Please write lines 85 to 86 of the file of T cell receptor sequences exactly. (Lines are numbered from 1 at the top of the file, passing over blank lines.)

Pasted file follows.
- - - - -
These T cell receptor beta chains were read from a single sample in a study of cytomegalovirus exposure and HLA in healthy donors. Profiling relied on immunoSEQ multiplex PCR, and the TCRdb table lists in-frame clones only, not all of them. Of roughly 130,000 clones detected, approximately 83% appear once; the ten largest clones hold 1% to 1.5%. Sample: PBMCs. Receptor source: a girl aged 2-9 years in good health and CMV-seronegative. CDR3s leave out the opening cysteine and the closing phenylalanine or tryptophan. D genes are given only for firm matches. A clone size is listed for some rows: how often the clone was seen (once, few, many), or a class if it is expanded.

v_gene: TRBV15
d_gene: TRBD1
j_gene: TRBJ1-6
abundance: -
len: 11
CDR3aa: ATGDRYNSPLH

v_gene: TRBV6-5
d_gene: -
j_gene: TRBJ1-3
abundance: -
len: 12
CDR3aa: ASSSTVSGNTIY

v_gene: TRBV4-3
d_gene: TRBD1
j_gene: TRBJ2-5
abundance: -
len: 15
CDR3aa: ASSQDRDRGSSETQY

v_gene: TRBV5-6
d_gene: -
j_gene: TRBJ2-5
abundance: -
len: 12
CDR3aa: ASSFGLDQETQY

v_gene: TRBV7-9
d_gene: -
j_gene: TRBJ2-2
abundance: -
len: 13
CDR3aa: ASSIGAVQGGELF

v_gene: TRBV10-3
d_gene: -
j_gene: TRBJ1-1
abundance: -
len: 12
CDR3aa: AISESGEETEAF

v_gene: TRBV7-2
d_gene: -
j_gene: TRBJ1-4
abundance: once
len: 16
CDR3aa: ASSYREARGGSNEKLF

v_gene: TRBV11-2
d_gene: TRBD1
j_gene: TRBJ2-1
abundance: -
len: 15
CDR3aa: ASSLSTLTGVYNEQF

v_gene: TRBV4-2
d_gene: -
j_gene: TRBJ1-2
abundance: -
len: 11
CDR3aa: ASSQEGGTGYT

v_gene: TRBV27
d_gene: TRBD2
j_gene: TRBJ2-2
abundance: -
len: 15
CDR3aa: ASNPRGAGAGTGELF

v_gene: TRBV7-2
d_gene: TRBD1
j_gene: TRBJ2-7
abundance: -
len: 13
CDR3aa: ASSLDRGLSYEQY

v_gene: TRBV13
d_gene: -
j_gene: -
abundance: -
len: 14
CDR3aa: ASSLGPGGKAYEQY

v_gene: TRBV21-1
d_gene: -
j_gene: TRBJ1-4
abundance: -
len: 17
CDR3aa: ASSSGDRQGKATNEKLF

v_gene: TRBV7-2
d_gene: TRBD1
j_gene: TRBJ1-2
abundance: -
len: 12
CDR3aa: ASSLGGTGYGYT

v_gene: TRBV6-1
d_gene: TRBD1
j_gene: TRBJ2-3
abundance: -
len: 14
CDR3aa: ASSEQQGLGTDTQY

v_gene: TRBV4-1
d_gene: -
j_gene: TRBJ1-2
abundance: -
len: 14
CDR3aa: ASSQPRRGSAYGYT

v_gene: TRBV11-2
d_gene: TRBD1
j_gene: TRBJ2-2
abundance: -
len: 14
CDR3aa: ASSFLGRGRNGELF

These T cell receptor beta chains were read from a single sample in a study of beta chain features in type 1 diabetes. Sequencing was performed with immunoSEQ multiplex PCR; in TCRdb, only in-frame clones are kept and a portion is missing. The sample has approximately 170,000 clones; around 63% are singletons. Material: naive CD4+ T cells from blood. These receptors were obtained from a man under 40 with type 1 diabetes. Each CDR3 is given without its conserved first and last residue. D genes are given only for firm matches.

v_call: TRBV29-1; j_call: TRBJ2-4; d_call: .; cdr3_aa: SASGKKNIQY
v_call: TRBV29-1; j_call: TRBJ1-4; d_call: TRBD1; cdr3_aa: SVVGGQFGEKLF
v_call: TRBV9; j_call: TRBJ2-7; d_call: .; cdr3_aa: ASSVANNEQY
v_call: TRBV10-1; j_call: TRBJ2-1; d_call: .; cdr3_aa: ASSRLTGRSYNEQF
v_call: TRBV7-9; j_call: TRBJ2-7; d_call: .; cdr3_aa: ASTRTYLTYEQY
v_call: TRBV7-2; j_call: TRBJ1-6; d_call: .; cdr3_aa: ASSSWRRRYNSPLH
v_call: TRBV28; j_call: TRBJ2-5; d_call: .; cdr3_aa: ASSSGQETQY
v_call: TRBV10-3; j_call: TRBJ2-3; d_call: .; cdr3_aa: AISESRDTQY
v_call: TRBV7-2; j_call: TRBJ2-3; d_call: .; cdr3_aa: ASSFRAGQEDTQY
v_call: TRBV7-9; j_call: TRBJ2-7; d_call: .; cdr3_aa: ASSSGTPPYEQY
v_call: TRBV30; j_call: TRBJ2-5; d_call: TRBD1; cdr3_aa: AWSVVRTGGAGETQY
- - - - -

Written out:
CDR3aa: ASSLGGTGYGYT

v_gene: TRBV6-1